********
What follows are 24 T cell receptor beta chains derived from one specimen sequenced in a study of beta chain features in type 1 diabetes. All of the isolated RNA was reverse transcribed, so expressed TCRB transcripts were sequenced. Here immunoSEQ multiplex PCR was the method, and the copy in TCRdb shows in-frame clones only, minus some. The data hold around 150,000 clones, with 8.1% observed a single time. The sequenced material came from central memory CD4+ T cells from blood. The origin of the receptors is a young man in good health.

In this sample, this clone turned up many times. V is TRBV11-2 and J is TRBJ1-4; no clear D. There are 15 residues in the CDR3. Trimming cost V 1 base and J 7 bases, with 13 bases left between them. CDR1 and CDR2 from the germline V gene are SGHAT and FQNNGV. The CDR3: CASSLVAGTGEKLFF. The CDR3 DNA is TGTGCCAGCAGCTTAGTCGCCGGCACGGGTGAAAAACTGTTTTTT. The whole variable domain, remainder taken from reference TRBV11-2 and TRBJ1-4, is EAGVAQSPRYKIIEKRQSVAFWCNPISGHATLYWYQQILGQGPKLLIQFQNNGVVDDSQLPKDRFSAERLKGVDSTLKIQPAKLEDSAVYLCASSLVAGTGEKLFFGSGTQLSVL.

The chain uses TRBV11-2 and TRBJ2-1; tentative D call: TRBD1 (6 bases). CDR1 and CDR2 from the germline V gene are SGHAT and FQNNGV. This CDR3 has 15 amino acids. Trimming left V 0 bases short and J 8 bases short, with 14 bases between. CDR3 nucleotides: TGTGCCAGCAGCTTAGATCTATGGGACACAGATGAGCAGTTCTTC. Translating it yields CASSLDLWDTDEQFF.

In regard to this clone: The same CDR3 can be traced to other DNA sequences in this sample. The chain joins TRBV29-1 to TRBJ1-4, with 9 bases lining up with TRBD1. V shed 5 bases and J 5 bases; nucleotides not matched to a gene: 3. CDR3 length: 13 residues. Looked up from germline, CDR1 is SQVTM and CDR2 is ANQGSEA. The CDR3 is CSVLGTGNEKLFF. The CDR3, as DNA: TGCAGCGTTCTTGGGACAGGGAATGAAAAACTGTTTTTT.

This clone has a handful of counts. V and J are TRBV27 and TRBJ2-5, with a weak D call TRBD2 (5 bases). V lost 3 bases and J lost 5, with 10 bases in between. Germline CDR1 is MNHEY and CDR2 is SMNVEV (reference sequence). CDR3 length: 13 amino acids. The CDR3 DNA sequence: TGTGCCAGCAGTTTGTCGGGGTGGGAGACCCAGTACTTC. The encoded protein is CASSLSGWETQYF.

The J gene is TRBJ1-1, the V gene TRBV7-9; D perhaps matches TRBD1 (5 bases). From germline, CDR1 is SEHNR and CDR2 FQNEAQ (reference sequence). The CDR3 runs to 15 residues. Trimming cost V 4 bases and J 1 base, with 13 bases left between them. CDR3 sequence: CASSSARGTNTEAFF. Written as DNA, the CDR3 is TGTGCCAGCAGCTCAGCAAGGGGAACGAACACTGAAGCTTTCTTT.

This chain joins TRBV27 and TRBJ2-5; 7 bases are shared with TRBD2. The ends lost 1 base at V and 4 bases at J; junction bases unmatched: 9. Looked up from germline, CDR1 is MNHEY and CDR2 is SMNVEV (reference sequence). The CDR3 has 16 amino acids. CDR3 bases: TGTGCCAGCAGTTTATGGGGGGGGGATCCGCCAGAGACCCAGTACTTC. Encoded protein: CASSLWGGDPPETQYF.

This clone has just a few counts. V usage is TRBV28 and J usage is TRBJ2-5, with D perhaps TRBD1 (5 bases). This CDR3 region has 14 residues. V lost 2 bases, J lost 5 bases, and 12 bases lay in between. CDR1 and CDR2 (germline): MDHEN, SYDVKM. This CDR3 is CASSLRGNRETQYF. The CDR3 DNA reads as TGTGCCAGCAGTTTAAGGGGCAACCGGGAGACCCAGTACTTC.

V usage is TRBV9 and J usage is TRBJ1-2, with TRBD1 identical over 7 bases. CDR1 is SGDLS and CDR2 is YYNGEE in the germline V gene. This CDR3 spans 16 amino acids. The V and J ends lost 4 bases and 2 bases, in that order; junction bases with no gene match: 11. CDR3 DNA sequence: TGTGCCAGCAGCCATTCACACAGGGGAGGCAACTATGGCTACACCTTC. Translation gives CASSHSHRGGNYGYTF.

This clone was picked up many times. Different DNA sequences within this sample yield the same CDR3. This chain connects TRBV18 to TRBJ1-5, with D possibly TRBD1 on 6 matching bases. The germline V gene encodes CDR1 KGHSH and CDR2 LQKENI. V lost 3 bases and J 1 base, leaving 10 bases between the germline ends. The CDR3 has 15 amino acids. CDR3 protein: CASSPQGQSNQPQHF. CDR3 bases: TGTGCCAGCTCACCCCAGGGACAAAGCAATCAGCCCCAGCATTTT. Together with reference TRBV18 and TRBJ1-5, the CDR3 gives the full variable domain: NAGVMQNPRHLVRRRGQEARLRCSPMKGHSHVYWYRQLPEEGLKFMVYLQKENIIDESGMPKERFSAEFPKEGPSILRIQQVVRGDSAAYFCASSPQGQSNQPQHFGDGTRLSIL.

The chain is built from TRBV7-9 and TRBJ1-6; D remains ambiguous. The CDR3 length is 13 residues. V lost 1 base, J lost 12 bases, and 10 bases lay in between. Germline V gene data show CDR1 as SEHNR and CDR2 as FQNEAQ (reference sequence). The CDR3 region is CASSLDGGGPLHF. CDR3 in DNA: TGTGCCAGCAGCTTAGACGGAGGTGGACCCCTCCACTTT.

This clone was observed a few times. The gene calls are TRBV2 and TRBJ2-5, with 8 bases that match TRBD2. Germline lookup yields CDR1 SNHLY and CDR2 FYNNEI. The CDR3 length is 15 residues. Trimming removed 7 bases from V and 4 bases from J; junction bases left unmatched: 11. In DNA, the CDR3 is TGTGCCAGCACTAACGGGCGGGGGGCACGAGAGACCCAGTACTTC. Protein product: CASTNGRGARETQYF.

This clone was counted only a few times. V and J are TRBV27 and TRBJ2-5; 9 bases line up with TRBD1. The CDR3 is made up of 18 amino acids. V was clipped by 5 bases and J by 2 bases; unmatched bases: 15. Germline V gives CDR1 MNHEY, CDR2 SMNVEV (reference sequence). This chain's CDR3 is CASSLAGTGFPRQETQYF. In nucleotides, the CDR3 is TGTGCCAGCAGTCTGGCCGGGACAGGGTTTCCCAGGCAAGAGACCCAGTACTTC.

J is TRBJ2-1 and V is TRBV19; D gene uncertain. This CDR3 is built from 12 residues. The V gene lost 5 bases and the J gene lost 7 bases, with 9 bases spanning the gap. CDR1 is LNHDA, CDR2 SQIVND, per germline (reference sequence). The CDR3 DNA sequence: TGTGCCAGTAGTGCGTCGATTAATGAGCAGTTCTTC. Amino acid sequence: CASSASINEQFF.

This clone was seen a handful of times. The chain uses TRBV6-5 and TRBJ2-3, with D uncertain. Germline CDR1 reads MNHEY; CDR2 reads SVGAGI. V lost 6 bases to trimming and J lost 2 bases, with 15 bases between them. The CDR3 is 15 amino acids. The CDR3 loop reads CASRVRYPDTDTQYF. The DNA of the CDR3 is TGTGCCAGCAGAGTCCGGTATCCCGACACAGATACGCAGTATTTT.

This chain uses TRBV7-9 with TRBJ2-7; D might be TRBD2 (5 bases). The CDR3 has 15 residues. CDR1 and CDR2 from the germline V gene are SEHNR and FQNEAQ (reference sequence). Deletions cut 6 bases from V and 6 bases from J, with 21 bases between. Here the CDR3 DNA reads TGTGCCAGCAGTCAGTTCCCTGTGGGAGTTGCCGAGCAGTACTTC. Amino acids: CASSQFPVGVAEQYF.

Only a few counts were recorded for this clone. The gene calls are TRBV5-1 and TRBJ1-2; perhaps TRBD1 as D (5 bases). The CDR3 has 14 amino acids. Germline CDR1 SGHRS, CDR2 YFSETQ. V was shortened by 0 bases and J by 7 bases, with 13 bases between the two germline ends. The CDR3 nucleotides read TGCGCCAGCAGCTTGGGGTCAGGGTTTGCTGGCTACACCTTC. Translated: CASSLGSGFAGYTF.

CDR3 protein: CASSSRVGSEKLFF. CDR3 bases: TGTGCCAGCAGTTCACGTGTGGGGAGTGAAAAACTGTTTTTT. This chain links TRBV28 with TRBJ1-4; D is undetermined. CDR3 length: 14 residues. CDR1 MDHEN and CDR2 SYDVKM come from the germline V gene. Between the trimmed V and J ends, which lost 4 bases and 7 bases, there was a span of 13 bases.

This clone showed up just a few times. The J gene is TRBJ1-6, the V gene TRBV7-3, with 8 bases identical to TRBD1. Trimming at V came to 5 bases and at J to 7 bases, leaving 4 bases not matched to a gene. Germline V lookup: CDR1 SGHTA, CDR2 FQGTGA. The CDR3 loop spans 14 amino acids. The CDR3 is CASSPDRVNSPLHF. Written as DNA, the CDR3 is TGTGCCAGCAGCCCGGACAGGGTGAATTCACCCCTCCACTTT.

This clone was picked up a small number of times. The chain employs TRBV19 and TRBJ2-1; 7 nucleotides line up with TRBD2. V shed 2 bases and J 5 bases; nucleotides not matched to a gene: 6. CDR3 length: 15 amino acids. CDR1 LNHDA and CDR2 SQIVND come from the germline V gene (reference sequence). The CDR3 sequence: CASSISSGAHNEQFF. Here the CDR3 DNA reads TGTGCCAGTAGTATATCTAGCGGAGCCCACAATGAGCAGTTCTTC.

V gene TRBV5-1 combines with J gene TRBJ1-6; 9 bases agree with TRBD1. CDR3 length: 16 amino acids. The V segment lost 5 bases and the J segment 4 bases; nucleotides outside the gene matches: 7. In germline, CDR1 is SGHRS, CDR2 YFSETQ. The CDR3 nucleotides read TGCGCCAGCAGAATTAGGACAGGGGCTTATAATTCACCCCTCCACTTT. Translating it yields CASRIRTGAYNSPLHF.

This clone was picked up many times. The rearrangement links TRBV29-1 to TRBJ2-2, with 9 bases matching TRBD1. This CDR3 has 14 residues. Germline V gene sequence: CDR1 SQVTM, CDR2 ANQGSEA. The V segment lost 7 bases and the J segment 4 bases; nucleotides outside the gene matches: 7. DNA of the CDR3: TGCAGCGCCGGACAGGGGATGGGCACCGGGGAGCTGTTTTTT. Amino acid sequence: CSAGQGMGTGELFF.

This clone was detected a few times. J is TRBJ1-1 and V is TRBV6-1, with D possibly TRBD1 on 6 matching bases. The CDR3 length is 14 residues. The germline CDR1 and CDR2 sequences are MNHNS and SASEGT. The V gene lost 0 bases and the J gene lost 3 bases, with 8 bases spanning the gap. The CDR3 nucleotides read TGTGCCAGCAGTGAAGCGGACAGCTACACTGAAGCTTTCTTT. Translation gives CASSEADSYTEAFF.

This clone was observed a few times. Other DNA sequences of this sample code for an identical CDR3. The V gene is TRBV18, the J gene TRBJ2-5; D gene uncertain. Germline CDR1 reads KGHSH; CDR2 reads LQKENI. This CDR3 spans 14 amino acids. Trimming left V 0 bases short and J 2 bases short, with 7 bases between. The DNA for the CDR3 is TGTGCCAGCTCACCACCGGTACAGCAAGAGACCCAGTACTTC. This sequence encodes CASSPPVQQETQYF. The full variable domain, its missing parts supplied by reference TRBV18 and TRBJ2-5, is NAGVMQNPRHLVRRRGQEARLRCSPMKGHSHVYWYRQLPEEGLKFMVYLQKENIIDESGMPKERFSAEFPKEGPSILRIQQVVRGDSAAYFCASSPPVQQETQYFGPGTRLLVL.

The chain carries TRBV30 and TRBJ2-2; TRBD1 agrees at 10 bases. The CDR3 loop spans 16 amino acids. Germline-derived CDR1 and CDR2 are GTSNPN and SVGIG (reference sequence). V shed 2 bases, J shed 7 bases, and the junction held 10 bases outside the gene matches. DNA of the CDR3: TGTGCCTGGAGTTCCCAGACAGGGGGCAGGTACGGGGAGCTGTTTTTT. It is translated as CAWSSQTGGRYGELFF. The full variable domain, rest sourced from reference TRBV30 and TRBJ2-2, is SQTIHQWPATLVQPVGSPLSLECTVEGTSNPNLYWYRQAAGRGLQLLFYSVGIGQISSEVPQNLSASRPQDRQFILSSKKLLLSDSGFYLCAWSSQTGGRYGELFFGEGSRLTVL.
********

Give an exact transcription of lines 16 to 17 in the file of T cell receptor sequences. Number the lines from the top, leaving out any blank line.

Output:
This chain uses TRBV7-9 with TRBJ2-7; D might be TRBD2 (5 bases). The CDR3 has 15 residues. CDR1 and CDR2 from the germline V gene are SEHNR and FQNEAQ (reference sequence). Deletions cut 6 bases from V and 6 bases from J, with 21 bases between. Here the CDR3 DNA reads TGTGCCAGCAGTCAGTTCCCTGTGGGAGTTGCCGAGCAGTACTTC. Amino acids: CASSQFPVGVAEQYF.

Only a few counts were recorded for this clone. The gene calls are TRBV5-1 and TRBJ1-2; perhaps TRBD1 as D (5 bases). The CDR3 has 14 amino acids. Germline CDR1 SGHRS, CDR2 YFSETQ. V was shortened by 0 bases and J by 7 bases, with 13 bases between the two germline ends. The CDR3 nucleotides read TGCGCCAGCAGCTTGGGGTCAGGGTTTGCTGGCTACACCTTC. Translated: CASSLGSGFAGYTF.